Over the past few years, a tradition has developed among our friends during our Thanksgiving Eve worship service and pie fest at church–a tradition where, once a year, I hold a baby and try so hard not to be terrified. It started four years ago, when I told my friend’s daughter A that if she could walk to me, I’d hold her on my lap. Little did I know that she had recently started walking pretty well. Then, when our friends C & B had their daughter E, she became the new Thanksgiving Eve baby. This year, when I walked into the sanctuary for worship, E saw me from across the sanctuary, ran over, and climbed over the pew in front of me to jump into my lap. It is tradition, after all.
I love love love the group of friends we have here in Dayton that have truly become like family, and who have walked with us through this past year. I love our traditions, and our kids, and everything that goes along with being “framily.”
After the hot mess of emotions that was Halloween, Scott and I knew that the holidays would be hard this year. Every. Single. One. There’s no questioning the fact that this Thanksgiving should be much, much different than it is. Alexander should have been with us at Thanksgiving worship and pie fest. We should have been passing him around among our friends and marveling at how big he’s gotten in four and a half months. Things just aren’t how they were supposed to be.
Last night, a friend and her boys came over to hang out. After Scott and the boys raked the leaves in our backyard and then enjoyed some time in the hot tub, they settled in to watch youtube videos and movies in the family room. I looked across the room from the kitchen table, and there on the couch sat Scott and ten year old S, with Alexander bear in between them. Oh, how I wish that scene looked different, as Alexander’s presence and absence were both so palpable. I had to check out into the front room by myself for a few minutes, where I pulled out Alexander’s picture from the still packed memorial service bag and just sat in there missing my boy. I looked at his sweet face and wondered: How much bigger would he be now? How different would our life look? Would he just love sitting with Scott and those boys watching videos as they laughed together? How is it possible to miss someone so much that I never even got the chance to know?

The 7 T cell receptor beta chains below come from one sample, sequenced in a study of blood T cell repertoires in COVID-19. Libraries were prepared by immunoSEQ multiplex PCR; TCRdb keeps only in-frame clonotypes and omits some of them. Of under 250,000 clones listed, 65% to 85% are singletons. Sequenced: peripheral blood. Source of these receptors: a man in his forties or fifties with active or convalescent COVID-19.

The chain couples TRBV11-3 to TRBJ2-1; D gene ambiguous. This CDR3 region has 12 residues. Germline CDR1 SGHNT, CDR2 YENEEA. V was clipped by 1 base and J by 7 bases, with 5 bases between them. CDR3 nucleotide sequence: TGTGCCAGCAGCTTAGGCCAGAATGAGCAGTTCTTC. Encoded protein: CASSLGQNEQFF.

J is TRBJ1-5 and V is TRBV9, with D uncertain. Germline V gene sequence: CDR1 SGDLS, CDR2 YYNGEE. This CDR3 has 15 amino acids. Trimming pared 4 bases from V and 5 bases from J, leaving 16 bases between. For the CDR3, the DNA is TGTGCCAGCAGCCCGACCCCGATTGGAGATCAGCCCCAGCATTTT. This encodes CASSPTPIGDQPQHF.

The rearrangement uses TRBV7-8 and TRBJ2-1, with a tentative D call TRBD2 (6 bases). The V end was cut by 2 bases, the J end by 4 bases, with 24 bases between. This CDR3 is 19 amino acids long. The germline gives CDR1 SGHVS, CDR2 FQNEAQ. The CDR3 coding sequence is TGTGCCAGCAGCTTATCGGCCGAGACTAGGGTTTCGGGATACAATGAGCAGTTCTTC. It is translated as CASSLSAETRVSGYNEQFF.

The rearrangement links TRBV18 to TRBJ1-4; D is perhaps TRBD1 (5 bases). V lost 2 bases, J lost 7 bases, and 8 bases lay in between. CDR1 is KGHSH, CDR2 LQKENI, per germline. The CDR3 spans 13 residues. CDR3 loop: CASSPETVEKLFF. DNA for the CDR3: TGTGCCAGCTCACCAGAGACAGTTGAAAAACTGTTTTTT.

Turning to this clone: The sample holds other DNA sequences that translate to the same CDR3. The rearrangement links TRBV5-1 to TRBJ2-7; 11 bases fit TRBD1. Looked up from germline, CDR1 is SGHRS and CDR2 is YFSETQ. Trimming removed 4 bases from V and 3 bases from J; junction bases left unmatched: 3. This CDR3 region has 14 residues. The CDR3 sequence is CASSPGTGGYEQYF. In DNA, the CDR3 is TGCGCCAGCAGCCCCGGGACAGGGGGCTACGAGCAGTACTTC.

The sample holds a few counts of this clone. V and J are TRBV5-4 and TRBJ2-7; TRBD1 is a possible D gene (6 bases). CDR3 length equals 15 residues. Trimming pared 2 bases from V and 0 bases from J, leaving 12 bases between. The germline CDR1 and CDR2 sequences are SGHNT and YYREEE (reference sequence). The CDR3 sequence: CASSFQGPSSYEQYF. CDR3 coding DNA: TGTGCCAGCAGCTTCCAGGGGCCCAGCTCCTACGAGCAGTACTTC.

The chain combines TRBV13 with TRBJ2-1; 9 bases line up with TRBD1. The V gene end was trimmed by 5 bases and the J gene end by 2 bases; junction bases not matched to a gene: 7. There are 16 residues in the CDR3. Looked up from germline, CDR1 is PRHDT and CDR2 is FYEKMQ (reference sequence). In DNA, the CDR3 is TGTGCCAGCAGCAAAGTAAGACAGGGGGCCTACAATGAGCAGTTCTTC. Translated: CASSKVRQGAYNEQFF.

Oh, how I miss and love that sweet boy. And while there have been very healing days, there are moments and days where the intense grief still knocks the wind out of me.
So, we’re taking the holidays one at a time. One holiday at a time. One day at a time. One hour at a time. And, at least for this holiday, we’re embracing the fact that it isn’t what it’s supposed to be. For the past five years, we have hosted Thanksgiving here in Dayton with my family. Well, with my mom recently starting a new job and having to work tomorrow, they’re not able to make the drive down here. After the emotions we faced a few weeks ago during our trip up to Cleveland, we weren’t quite prepared to put ourselves back in that situation and environment just yet. So, today we will be spending the day with friends here in Dayton who have truly embraced us as family. We’ll do things completely different than we’re used to, and embrace the fact that this Thanksgiving isn’t at all what it was supposed to be for us.